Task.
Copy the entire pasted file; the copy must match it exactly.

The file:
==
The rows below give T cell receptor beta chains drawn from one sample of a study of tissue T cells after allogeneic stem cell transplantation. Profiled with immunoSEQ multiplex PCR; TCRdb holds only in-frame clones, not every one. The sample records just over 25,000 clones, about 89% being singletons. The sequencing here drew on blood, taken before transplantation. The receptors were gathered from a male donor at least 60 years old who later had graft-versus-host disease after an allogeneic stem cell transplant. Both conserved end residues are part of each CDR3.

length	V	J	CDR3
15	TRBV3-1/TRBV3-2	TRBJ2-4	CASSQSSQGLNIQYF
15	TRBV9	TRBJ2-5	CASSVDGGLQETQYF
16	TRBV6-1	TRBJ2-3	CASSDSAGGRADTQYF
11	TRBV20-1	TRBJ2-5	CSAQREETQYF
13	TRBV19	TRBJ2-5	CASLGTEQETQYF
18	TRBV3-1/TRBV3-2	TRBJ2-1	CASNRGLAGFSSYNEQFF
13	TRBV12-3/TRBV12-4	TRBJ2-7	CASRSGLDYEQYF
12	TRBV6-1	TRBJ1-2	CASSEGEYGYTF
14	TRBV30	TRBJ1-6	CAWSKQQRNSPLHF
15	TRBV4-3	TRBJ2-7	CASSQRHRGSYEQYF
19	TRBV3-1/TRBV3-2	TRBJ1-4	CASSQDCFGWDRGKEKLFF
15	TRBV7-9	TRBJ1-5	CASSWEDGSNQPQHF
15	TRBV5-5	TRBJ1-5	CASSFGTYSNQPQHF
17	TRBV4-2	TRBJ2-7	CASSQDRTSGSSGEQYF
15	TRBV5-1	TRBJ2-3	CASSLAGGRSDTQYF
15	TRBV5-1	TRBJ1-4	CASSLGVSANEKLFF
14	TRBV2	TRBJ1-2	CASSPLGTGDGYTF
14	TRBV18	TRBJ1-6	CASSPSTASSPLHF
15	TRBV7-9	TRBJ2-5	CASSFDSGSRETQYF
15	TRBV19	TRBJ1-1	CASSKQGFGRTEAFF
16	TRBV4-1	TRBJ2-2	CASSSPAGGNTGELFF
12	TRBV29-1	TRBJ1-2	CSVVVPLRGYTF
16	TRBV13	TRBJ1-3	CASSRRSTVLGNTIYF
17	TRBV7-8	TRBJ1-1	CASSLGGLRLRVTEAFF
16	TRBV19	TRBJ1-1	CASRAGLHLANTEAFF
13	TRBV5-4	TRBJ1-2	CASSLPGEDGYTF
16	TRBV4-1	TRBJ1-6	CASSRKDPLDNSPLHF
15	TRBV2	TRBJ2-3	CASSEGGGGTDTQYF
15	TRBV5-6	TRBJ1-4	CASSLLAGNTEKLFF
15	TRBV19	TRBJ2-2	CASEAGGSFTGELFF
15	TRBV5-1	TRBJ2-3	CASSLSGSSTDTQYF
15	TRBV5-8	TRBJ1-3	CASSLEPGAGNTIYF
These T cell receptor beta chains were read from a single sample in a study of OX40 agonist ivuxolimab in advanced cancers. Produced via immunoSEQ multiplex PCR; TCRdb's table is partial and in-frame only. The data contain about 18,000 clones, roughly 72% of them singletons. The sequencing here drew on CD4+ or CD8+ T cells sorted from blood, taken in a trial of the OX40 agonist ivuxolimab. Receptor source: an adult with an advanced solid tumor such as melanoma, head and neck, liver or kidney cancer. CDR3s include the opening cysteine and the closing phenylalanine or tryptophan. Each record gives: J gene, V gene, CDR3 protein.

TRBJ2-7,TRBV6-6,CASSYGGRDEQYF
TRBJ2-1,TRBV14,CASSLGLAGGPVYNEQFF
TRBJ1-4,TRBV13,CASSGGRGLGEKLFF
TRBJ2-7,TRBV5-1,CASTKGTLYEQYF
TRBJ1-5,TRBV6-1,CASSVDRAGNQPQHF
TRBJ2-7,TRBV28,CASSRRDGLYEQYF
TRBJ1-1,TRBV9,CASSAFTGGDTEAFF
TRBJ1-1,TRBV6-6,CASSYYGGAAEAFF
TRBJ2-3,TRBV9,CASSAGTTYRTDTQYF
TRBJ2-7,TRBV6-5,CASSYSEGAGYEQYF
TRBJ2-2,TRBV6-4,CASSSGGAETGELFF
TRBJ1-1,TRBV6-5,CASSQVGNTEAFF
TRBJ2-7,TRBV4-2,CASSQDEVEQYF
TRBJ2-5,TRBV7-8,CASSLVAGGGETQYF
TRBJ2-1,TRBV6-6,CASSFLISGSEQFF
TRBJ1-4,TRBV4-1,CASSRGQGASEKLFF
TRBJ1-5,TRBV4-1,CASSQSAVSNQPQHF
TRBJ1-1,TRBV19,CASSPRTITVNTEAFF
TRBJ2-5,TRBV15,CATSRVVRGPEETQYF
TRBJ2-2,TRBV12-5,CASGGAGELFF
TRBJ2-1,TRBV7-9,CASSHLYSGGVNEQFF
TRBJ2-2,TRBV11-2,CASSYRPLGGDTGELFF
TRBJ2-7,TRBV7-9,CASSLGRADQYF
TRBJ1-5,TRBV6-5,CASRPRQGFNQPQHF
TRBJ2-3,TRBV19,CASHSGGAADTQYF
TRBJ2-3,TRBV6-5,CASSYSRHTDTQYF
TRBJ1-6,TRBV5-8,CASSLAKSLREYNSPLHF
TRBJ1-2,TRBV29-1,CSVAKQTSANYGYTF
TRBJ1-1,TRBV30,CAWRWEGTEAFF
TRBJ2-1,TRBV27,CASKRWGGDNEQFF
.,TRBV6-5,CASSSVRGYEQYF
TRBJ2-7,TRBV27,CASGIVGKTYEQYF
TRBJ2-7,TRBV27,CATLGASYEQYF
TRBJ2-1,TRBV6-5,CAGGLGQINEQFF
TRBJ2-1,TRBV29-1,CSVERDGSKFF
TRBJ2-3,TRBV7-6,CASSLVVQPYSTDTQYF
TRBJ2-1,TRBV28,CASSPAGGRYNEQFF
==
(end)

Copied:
The rows below give T cell receptor beta chains drawn from one sample of a study of tissue T cells after allogeneic stem cell transplantation. Profiled with immunoSEQ multiplex PCR; TCRdb holds only in-frame clones, not every one. The sample records just over 25,000 clones, about 89% being singletons. The sequencing here drew on blood, taken before transplantation. The receptors were gathered from a male donor at least 60 years old who later had graft-versus-host disease after an allogeneic stem cell transplant. Both conserved end residues are part of each CDR3.

length	V	J	CDR3
15	TRBV3-1/TRBV3-2	TRBJ2-4	CASSQSSQGLNIQYF
15	TRBV9	TRBJ2-5	CASSVDGGLQETQYF
16	TRBV6-1	TRBJ2-3	CASSDSAGGRADTQYF
11	TRBV20-1	TRBJ2-5	CSAQREETQYF
13	TRBV19	TRBJ2-5	CASLGTEQETQYF
18	TRBV3-1/TRBV3-2	TRBJ2-1	CASNRGLAGFSSYNEQFF
13	TRBV12-3/TRBV12-4	TRBJ2-7	CASRSGLDYEQYF
12	TRBV6-1	TRBJ1-2	CASSEGEYGYTF
14	TRBV30	TRBJ1-6	CAWSKQQRNSPLHF
15	TRBV4-3	TRBJ2-7	CASSQRHRGSYEQYF
19	TRBV3-1/TRBV3-2	TRBJ1-4	CASSQDCFGWDRGKEKLFF
15	TRBV7-9	TRBJ1-5	CASSWEDGSNQPQHF
15	TRBV5-5	TRBJ1-5	CASSFGTYSNQPQHF
17	TRBV4-2	TRBJ2-7	CASSQDRTSGSSGEQYF
15	TRBV5-1	TRBJ2-3	CASSLAGGRSDTQYF
15	TRBV5-1	TRBJ1-4	CASSLGVSANEKLFF
14	TRBV2	TRBJ1-2	CASSPLGTGDGYTF
14	TRBV18	TRBJ1-6	CASSPSTASSPLHF
15	TRBV7-9	TRBJ2-5	CASSFDSGSRETQYF
15	TRBV19	TRBJ1-1	CASSKQGFGRTEAFF
16	TRBV4-1	TRBJ2-2	CASSSPAGGNTGELFF
12	TRBV29-1	TRBJ1-2	CSVVVPLRGYTF
16	TRBV13	TRBJ1-3	CASSRRSTVLGNTIYF
17	TRBV7-8	TRBJ1-1	CASSLGGLRLRVTEAFF
16	TRBV19	TRBJ1-1	CASRAGLHLANTEAFF
13	TRBV5-4	TRBJ1-2	CASSLPGEDGYTF
16	TRBV4-1	TRBJ1-6	CASSRKDPLDNSPLHF
15	TRBV2	TRBJ2-3	CASSEGGGGTDTQYF
15	TRBV5-6	TRBJ1-4	CASSLLAGNTEKLFF
15	TRBV19	TRBJ2-2	CASEAGGSFTGELFF
15	TRBV5-1	TRBJ2-3	CASSLSGSSTDTQYF
15	TRBV5-8	TRBJ1-3	CASSLEPGAGNTIYF
These T cell receptor beta chains were read from a single sample in a study of OX40 agonist ivuxolimab in advanced cancers. Produced via immunoSEQ multiplex PCR; TCRdb's table is partial and in-frame only. The data contain about 18,000 clones, roughly 72% of them singletons. The sequencing here drew on CD4+ or CD8+ T cells sorted from blood, taken in a trial of the OX40 agonist ivuxolimab. Receptor source: an adult with an advanced solid tumor such as melanoma, head and neck, liver or kidney cancer. CDR3s include the opening cysteine and the closing phenylalanine or tryptophan. Each record gives: J gene, V gene, CDR3 protein.

TRBJ2-7,TRBV6-6,CASSYGGRDEQYF
TRBJ2-1,TRBV14,CASSLGLAGGPVYNEQFF
TRBJ1-4,TRBV13,CASSGGRGLGEKLFF
TRBJ2-7,TRBV5-1,CASTKGTLYEQYF
TRBJ1-5,TRBV6-1,CASSVDRAGNQPQHF
TRBJ2-7,TRBV28,CASSRRDGLYEQYF
TRBJ1-1,TRBV9,CASSAFTGGDTEAFF
TRBJ1-1,TRBV6-6,CASSYYGGAAEAFF
TRBJ2-3,TRBV9,CASSAGTTYRTDTQYF
TRBJ2-7,TRBV6-5,CASSYSEGAGYEQYF
TRBJ2-2,TRBV6-4,CASSSGGAETGELFF
TRBJ1-1,TRBV6-5,CASSQVGNTEAFF
TRBJ2-7,TRBV4-2,CASSQDEVEQYF
TRBJ2-5,TRBV7-8,CASSLVAGGGETQYF
TRBJ2-1,TRBV6-6,CASSFLISGSEQFF
TRBJ1-4,TRBV4-1,CASSRGQGASEKLFF
TRBJ1-5,TRBV4-1,CASSQSAVSNQPQHF
TRBJ1-1,TRBV19,CASSPRTITVNTEAFF
TRBJ2-5,TRBV15,CATSRVVRGPEETQYF
TRBJ2-2,TRBV12-5,CASGGAGELFF
TRBJ2-1,TRBV7-9,CASSHLYSGGVNEQFF
TRBJ2-2,TRBV11-2,CASSYRPLGGDTGELFF
TRBJ2-7,TRBV7-9,CASSLGRADQYF
TRBJ1-5,TRBV6-5,CASRPRQGFNQPQHF
TRBJ2-3,TRBV19,CASHSGGAADTQYF
TRBJ2-3,TRBV6-5,CASSYSRHTDTQYF
TRBJ1-6,TRBV5-8,CASSLAKSLREYNSPLHF
TRBJ1-2,TRBV29-1,CSVAKQTSANYGYTF
TRBJ1-1,TRBV30,CAWRWEGTEAFF
TRBJ2-1,TRBV27,CASKRWGGDNEQFF
.,TRBV6-5,CASSSVRGYEQYF
TRBJ2-7,TRBV27,CASGIVGKTYEQYF
TRBJ2-7,TRBV27,CATLGASYEQYF
TRBJ2-1,TRBV6-5,CAGGLGQINEQFF
TRBJ2-1,TRBV29-1,CSVERDGSKFF
TRBJ2-3,TRBV7-6,CASSLVVQPYSTDTQYF
TRBJ2-1,TRBV28,CASSPAGGRYNEQFF